Does Cannabis Allergy Exist and How to Identify It's Symptoms

Medically reviewed by Michael Matthews, M.D.
04 November 2020
Just as with other plants and flowers, some people might have allergic reactions to weed. Find out what are the symptoms
04 November 2020
30 min read
Does Cannabis Allergy Exist and How to Identify Its Symptoms

Read more
  • 1. What are the symptoms of marijuana allergy?
  • 2. How long does it take until marijuana allergy shows its symptoms?
  • 3. Cannabis allergy caused by exposure and sensitization
  • 4. What are the risks of cannabis allergy?
  • 5. How is cannabis allergy diagnosed?
  • 5. a. Skin tests
  • 5. b. Blood tests
  • 6. How to treat a cannabis allergy
  • 7. The bottom line

Ever since cannabis gained more popularity in the world, for both recreational and medical purposes, more registries of cannabis allergies have been reported around the globe.

Yes, just like with any plant or flower, you can develop an allergic reaction to marijuana as well. According to the American Academy of Allergy, Asthma and Immunology1, AAAAI, a person can develop an allergy or allergic reaction to cannabis after exposing themselves to the plant in the following ways:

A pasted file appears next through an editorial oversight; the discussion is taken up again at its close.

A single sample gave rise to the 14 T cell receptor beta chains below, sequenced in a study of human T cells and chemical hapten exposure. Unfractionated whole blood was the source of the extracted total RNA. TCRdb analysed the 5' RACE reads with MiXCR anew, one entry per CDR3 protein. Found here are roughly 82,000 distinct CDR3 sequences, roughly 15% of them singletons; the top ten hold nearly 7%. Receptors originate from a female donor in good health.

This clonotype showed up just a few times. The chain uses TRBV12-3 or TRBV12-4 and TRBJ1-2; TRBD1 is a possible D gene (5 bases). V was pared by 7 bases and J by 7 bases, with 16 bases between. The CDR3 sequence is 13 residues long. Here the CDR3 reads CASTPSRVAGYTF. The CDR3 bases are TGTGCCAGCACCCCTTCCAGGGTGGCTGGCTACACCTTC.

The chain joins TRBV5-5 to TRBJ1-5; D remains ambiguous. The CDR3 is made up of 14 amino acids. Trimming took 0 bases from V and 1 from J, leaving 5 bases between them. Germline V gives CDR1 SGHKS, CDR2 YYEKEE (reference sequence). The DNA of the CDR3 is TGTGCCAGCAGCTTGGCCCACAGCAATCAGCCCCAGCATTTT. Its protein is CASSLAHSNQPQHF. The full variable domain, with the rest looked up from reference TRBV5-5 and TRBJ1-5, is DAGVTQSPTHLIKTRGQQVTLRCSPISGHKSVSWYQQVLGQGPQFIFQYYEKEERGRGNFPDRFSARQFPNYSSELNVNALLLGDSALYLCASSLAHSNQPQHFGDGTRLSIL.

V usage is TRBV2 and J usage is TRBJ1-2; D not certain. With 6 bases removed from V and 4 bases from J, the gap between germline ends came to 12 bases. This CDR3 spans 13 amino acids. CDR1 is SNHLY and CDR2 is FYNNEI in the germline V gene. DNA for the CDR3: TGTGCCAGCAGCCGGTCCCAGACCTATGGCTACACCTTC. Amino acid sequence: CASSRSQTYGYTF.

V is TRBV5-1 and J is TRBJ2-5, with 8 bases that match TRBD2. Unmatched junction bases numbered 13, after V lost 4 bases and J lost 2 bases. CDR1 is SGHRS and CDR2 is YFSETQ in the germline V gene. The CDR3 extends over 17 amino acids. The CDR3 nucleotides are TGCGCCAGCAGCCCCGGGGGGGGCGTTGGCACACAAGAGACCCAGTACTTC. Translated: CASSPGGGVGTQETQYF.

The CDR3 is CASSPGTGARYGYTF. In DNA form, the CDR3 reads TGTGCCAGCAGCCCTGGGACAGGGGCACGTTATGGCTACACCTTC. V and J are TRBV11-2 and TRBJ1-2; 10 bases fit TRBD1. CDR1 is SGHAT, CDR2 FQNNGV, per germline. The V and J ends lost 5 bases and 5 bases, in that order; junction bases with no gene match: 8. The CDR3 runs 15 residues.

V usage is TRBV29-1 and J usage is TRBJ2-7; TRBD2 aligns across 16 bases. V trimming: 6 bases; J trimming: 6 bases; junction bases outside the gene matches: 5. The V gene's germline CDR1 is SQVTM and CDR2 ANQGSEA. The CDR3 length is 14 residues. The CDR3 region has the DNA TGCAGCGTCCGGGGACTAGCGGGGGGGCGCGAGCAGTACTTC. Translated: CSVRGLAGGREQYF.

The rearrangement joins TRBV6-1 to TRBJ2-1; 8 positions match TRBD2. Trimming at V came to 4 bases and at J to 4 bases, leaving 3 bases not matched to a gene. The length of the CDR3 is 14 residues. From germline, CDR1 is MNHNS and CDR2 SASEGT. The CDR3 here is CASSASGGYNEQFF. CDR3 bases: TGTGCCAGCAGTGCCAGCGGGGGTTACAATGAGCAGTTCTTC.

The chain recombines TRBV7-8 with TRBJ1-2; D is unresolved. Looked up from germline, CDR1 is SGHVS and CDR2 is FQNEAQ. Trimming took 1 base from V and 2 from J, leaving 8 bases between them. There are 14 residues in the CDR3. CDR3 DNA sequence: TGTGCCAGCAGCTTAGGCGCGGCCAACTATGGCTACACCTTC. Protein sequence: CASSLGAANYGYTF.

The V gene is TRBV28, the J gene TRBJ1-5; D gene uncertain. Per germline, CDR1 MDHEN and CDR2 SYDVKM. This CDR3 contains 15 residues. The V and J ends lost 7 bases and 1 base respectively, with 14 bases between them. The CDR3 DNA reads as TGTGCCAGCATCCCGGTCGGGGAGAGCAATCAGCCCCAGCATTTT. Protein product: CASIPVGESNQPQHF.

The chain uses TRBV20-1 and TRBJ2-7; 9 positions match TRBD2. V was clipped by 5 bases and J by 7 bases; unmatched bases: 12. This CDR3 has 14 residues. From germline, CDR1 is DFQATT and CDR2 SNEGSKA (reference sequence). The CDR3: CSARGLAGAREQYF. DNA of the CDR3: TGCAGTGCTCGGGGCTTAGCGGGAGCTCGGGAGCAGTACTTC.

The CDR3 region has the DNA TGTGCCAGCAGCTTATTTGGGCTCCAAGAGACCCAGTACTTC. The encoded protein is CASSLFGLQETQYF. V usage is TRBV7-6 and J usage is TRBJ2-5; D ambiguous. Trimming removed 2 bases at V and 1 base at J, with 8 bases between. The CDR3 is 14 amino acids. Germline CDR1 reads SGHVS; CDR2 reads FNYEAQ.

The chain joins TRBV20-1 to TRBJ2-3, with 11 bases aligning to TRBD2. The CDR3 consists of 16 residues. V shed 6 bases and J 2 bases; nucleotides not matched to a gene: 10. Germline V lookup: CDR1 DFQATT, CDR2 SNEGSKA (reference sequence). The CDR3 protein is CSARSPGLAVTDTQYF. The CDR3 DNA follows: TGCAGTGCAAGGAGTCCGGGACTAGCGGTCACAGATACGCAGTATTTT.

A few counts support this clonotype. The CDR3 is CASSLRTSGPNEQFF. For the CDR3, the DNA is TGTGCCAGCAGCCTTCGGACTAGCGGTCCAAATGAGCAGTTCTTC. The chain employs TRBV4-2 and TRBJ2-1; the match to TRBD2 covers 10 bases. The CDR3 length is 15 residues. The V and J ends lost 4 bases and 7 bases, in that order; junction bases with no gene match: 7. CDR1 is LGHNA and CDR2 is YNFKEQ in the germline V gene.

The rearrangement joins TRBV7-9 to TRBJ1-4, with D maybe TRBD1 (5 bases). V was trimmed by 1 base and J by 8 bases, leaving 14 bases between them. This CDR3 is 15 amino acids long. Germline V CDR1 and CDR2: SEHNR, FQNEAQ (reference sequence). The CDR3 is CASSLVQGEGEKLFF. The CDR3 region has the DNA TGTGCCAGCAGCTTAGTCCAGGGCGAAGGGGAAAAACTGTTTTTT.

• Smoking marijuana;
  • Touching marijuana;
  • Eating marijuana;
  • And inhaling pollen in the air.

In fact, research on the subject suggested that particularly cannabis Sativa strains could be especially allergenic than other strains and that people with allergies to cat dander, mold, dust mites, or plants are more likely to develop an allergy to marijuana.


Cannabis allergy looks a lot like common allergies.

Cannabis allergy looks a lot like common allergies.

Let's check what are the symptoms, treatments, and prevention methods for cannabis allergy.

1. What Are The Symptoms Of Marijuana Allergy?